Example: Flowers compete for pollinators. The plants that produce flowers (with colors, shapes and scents specific to particular pollinators) that attract the most effective pollinators will set the most seed and have the most offspring.

    The various species in an ecosystem have evolved over the millennia in response to pressures from both the environment and from other species with which they live and interact.

    In Greek, sym means "together" and bios means "life". Symbiosis means living together. This term refers to members of two different species (i.e., two populations) that have coevolved to have some type of ecological interaction that affects both populations.

    Some Terminology for Interacting Species:

    Here are some of the theoretical types of interactions that can evolve over many generations.

    "+" means that the population benefits from the interaction

    "-" means that the population is harmed by the interaction

    "0" means that the population is not affected by the interaction

    type of interaction

    pop'n A

    pop'n B

    nature of effect

    obligate mutualism



    obligatory; both populations benefit










    NOT obligatory; both pop'ns benefit








    populations inhibit one another








    populations do not affect one another








    predator (A) kills & consumes prey (B)








    parasite (A) exploits the host (B), but

    does not kill it outright












    parasitoid (A) lives within, and eventually kills host (B) at point of metamorphosis from one life cycle stage to another.








    commensal (A) benefits; host (B) not









    A unaffected; B inhibited





    Examples of Symbiotic Interactions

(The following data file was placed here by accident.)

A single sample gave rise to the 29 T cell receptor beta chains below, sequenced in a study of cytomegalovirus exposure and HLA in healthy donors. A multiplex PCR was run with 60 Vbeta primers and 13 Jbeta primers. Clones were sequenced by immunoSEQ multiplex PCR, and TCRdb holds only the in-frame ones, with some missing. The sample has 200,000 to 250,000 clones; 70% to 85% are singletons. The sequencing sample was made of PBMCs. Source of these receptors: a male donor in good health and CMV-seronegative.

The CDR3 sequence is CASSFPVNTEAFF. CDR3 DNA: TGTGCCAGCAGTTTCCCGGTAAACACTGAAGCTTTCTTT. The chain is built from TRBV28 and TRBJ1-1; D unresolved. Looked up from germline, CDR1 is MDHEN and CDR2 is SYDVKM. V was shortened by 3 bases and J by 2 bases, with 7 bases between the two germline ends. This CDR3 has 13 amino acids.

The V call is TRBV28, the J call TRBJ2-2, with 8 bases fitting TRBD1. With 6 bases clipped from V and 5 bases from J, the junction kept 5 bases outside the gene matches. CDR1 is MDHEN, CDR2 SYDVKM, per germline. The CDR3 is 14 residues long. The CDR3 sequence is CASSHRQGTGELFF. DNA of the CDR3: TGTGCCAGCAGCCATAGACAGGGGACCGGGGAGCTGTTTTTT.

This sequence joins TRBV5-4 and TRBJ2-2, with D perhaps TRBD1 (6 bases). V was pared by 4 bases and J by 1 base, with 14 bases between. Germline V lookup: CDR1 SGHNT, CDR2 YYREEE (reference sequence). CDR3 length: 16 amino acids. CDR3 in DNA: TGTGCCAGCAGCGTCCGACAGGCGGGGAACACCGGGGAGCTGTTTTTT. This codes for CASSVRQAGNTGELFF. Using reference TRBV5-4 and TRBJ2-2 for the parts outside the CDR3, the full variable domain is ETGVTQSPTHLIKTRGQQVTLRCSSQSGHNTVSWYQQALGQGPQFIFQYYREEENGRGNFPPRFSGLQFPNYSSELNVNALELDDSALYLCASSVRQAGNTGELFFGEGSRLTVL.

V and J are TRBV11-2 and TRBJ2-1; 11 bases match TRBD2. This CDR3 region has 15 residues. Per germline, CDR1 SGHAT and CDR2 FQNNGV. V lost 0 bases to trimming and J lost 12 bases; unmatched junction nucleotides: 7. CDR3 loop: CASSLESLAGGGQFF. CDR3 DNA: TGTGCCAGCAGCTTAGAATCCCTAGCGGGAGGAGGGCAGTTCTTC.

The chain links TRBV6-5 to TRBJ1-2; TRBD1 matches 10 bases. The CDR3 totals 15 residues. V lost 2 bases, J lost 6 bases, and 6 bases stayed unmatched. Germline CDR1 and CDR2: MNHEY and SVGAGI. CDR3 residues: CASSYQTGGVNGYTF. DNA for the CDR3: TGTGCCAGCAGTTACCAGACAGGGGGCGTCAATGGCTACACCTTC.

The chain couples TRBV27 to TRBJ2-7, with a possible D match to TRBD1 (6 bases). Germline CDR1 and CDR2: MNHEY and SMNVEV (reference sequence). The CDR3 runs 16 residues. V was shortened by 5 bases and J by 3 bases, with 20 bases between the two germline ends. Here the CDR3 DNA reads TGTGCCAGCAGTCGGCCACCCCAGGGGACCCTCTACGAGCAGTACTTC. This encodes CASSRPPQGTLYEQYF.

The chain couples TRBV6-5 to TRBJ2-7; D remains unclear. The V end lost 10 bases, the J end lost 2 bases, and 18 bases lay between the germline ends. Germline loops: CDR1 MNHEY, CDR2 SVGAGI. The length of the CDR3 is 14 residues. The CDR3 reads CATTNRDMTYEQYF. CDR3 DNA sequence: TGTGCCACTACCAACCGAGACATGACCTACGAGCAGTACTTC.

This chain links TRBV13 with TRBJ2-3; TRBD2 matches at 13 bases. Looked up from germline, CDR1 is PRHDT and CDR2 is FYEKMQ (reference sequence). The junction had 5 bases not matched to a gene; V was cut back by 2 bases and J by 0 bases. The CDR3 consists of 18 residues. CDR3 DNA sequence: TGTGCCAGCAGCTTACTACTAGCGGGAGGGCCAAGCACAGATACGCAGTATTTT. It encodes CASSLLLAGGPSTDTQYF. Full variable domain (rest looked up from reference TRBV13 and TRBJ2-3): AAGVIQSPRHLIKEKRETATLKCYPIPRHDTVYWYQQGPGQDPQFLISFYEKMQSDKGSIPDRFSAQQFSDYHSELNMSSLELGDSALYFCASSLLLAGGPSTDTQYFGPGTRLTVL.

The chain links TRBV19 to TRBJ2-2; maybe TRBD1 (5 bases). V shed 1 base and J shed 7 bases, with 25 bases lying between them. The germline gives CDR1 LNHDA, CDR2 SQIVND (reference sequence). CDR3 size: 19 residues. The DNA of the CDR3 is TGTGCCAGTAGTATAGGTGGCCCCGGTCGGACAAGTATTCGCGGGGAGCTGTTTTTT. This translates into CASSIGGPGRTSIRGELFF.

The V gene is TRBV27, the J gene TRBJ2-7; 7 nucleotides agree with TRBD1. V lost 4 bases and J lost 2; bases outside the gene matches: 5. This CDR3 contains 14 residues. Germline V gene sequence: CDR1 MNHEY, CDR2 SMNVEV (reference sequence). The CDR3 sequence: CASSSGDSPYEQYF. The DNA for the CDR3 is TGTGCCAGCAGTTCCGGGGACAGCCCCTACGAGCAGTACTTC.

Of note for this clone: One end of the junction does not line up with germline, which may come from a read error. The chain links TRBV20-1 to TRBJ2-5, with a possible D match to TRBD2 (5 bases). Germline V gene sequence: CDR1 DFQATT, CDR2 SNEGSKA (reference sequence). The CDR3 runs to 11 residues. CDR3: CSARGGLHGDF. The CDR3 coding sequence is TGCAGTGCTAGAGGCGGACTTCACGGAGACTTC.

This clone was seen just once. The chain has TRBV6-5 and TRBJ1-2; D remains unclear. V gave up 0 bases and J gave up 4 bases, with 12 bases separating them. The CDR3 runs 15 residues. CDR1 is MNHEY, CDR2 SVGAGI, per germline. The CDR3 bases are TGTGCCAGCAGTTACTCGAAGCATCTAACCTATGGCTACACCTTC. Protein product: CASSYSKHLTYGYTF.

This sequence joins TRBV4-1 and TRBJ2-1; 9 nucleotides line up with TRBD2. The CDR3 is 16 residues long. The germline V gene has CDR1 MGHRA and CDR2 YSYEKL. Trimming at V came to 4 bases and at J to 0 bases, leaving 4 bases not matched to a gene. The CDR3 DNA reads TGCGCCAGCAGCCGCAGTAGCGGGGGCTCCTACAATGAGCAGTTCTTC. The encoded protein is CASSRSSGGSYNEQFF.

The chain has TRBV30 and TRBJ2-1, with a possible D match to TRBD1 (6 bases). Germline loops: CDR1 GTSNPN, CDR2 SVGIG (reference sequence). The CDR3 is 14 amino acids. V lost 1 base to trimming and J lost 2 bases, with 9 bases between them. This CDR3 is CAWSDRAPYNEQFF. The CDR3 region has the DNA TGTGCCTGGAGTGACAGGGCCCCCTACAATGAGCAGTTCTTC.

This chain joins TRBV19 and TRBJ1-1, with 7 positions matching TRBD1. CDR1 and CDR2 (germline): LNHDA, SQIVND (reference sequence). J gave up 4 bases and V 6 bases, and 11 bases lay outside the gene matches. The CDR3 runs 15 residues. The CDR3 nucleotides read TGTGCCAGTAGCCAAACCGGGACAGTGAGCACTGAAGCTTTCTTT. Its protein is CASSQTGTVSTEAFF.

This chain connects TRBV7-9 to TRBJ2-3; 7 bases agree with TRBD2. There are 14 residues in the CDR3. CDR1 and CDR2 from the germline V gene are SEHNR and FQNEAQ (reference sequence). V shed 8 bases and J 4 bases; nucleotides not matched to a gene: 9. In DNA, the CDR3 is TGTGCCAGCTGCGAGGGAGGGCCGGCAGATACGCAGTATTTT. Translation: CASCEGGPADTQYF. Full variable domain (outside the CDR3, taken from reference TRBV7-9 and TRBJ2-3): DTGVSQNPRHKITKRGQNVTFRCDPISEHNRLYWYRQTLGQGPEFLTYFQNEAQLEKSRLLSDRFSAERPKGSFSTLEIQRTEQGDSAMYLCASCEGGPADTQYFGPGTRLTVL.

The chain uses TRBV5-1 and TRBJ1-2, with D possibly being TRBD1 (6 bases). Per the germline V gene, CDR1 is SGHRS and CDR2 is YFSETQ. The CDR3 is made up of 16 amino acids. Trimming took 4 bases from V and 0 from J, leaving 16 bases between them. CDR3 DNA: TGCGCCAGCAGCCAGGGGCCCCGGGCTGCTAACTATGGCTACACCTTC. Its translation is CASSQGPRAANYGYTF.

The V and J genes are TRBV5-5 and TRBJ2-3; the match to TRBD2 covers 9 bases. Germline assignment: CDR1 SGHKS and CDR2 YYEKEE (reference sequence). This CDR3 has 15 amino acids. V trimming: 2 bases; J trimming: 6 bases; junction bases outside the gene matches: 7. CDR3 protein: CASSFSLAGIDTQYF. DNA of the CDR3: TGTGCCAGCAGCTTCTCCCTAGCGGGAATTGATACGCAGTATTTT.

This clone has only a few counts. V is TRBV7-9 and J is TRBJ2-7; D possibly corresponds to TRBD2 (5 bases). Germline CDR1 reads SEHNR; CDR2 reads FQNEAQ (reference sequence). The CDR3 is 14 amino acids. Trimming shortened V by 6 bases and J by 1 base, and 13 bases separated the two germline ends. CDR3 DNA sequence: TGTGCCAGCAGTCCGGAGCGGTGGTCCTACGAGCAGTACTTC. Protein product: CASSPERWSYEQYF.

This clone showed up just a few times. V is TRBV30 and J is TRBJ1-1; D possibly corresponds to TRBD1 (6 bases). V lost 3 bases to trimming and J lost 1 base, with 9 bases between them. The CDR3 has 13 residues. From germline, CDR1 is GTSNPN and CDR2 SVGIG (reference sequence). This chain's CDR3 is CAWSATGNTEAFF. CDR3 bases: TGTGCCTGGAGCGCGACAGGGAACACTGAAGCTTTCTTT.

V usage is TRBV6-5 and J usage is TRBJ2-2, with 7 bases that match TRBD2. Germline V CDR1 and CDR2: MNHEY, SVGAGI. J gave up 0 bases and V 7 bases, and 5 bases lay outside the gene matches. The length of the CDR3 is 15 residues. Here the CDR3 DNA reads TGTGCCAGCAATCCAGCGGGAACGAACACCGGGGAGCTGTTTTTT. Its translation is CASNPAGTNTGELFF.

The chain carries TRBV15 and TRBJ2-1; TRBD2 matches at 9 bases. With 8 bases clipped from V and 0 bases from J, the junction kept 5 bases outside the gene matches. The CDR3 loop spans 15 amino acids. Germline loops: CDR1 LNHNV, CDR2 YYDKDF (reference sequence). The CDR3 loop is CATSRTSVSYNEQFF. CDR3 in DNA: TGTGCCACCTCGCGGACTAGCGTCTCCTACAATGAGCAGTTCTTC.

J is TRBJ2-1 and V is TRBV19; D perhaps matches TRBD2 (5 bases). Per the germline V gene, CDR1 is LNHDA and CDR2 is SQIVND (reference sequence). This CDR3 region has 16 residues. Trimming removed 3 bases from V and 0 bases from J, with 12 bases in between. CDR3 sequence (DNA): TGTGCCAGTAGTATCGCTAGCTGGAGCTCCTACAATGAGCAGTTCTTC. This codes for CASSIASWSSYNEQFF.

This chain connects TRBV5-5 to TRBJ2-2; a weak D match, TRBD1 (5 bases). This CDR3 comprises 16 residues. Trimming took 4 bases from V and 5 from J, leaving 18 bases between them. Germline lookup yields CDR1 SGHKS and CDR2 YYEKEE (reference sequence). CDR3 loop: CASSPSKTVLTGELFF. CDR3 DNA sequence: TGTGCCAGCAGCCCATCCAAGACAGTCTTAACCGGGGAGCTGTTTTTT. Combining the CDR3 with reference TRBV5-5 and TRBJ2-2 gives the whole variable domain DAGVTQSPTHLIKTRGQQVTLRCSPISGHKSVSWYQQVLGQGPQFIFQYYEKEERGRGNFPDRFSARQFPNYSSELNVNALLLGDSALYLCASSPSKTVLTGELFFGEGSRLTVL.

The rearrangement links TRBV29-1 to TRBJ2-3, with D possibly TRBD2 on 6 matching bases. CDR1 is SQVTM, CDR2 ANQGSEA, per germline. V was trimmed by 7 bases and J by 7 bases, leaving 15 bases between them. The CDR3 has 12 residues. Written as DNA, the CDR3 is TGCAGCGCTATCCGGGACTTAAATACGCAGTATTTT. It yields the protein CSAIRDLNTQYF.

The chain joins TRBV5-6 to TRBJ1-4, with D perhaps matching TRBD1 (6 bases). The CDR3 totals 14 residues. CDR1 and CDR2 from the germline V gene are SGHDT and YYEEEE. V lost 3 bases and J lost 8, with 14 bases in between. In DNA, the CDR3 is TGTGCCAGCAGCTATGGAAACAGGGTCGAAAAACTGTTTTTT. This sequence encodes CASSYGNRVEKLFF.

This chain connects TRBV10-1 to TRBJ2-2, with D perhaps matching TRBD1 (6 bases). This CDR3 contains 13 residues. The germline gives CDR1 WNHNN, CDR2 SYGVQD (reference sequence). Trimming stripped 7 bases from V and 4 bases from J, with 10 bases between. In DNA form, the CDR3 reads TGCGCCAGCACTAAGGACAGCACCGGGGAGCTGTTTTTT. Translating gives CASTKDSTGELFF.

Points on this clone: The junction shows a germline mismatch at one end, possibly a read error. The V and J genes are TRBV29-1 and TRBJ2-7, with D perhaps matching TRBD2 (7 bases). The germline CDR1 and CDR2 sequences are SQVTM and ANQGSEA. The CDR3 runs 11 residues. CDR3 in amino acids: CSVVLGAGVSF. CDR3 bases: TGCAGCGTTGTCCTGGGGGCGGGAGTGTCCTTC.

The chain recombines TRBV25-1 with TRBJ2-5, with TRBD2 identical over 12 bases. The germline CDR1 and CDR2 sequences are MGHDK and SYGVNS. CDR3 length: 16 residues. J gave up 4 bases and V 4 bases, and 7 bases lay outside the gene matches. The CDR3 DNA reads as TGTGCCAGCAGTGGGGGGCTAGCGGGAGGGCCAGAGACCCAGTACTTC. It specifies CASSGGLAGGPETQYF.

Obligate Mutualism

    The termite and its intestinal flagellate symbionts exemplify Obligate Mutualism: Neither organism can survive without the other.


    The Clown Fish and its Sea Anemone partner both benefit from the relationship: Nemo gets a safe home that protects him from predators, and he fiercely protects his sea anemone from predators. He also feeds the anemone. How cute is that?


    The Green Anole (Anolis carolinensis) is native to the southern United States. In the 1960's, The Brown Anole (Anolis sagrei) was introduced from Cuba. The two species vie for habitat and food resources, and it appears that the exotic Brown Anole has displaced the native Green Anole in some physical spaces, such as lower shrubbery and grass. The Green Anole generally lives higher up in the trees and foliage than the Brown Anole does. This result of competition is known as resource partitioning.


    In a case of true neutralism, two populations interact, but neither would have any effect on the evolutionary fitness of the other. Because all organisms in an ecosystem are interconnected in some way, true neutralism is not likely to occur, and would be very difficult to prove. The term is often used to describe interactions in which the effects of two populations on each other are simply negligible. Say....a Bactrian Camel and a Longtailed Tadpole Shrimp, both living in the Gobi desert.
    (Okay, it's a stretch, but you get the idea.)